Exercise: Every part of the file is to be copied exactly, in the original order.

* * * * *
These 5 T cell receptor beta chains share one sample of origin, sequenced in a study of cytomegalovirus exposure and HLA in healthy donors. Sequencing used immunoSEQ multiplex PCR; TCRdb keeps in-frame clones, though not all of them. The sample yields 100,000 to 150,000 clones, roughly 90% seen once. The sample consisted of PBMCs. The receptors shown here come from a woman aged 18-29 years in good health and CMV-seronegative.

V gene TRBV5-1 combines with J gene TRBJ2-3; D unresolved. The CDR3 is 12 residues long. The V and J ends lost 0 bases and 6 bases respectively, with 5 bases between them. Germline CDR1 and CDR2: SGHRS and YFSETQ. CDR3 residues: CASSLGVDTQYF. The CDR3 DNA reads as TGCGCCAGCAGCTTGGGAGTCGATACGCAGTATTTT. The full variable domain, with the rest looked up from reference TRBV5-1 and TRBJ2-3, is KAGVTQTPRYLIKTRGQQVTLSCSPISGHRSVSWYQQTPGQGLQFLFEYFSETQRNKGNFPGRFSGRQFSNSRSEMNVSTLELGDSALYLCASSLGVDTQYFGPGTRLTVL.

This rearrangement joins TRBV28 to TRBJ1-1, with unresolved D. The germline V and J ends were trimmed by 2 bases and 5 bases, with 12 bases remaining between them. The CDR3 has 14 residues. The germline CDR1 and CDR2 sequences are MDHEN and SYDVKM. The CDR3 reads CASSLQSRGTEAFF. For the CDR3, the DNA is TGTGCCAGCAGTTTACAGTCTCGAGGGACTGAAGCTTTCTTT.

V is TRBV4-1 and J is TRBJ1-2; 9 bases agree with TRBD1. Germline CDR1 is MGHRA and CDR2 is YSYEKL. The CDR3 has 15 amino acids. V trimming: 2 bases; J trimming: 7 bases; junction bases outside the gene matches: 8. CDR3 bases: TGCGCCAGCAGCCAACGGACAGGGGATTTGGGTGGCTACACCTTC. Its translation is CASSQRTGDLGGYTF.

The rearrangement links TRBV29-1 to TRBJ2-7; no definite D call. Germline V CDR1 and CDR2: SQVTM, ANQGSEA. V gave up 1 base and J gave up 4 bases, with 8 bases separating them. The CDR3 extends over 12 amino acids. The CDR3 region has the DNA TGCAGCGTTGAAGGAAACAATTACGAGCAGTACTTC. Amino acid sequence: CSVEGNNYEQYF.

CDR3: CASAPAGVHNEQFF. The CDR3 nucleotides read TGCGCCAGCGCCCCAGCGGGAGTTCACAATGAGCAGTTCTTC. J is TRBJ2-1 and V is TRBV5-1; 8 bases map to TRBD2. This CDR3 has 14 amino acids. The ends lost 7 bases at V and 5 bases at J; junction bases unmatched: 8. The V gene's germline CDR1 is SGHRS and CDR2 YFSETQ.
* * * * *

These 5 T cell receptor beta chains share one sample of origin, sequenced in a study of cytomegalovirus exposure and HLA in healthy donors. Sequencing used immunoSEQ multiplex PCR; TCRdb keeps in-frame clones, though not all of them. The sample yields 100,000 to 150,000 clones, roughly 90% seen once. The sample consisted of PBMCs. The receptors shown here come from a woman aged 18-29 years in good health and CMV-seronegative.

V gene TRBV5-1 combines with J gene TRBJ2-3; D unresolved. The CDR3 is 12 residues long. The V and J ends lost 0 bases and 6 bases respectively, with 5 bases between them. Germline CDR1 and CDR2: SGHRS and YFSETQ. CDR3 residues: CASSLGVDTQYF. The CDR3 DNA reads as TGCGCCAGCAGCTTGGGAGTCGATACGCAGTATTTT. The full variable domain, with the rest looked up from reference TRBV5-1 and TRBJ2-3, is KAGVTQTPRYLIKTRGQQVTLSCSPISGHRSVSWYQQTPGQGLQFLFEYFSETQRNKGNFPGRFSGRQFSNSRSEMNVSTLELGDSALYLCASSLGVDTQYFGPGTRLTVL.

This rearrangement joins TRBV28 to TRBJ1-1, with unresolved D. The germline V and J ends were trimmed by 2 bases and 5 bases, with 12 bases remaining between them. The CDR3 has 14 residues. The germline CDR1 and CDR2 sequences are MDHEN and SYDVKM. The CDR3 reads CASSLQSRGTEAFF. For the CDR3, the DNA is TGTGCCAGCAGTTTACAGTCTCGAGGGACTGAAGCTTTCTTT.

V is TRBV4-1 and J is TRBJ1-2; 9 bases agree with TRBD1. Germline CDR1 is MGHRA and CDR2 is YSYEKL. The CDR3 has 15 amino acids. V trimming: 2 bases; J trimming: 7 bases; junction bases outside the gene matches: 8. CDR3 bases: TGCGCCAGCAGCCAACGGACAGGGGATTTGGGTGGCTACACCTTC. Its translation is CASSQRTGDLGGYTF.

The rearrangement links TRBV29-1 to TRBJ2-7; no definite D call. Germline V CDR1 and CDR2: SQVTM, ANQGSEA. V gave up 1 base and J gave up 4 bases, with 8 bases separating them. The CDR3 extends over 12 amino acids. The CDR3 region has the DNA TGCAGCGTTGAAGGAAACAATTACGAGCAGTACTTC. Amino acid sequence: CSVEGNNYEQYF.

CDR3: CASAPAGVHNEQFF. The CDR3 nucleotides read TGCGCCAGCGCCCCAGCGGGAGTTCACAATGAGCAGTTCTTC. J is TRBJ2-1 and V is TRBV5-1; 8 bases map to TRBD2. This CDR3 has 14 amino acids. The ends lost 7 bases at V and 5 bases at J; junction bases unmatched: 8. The V gene's germline CDR1 is SGHRS and CDR2 YFSETQ.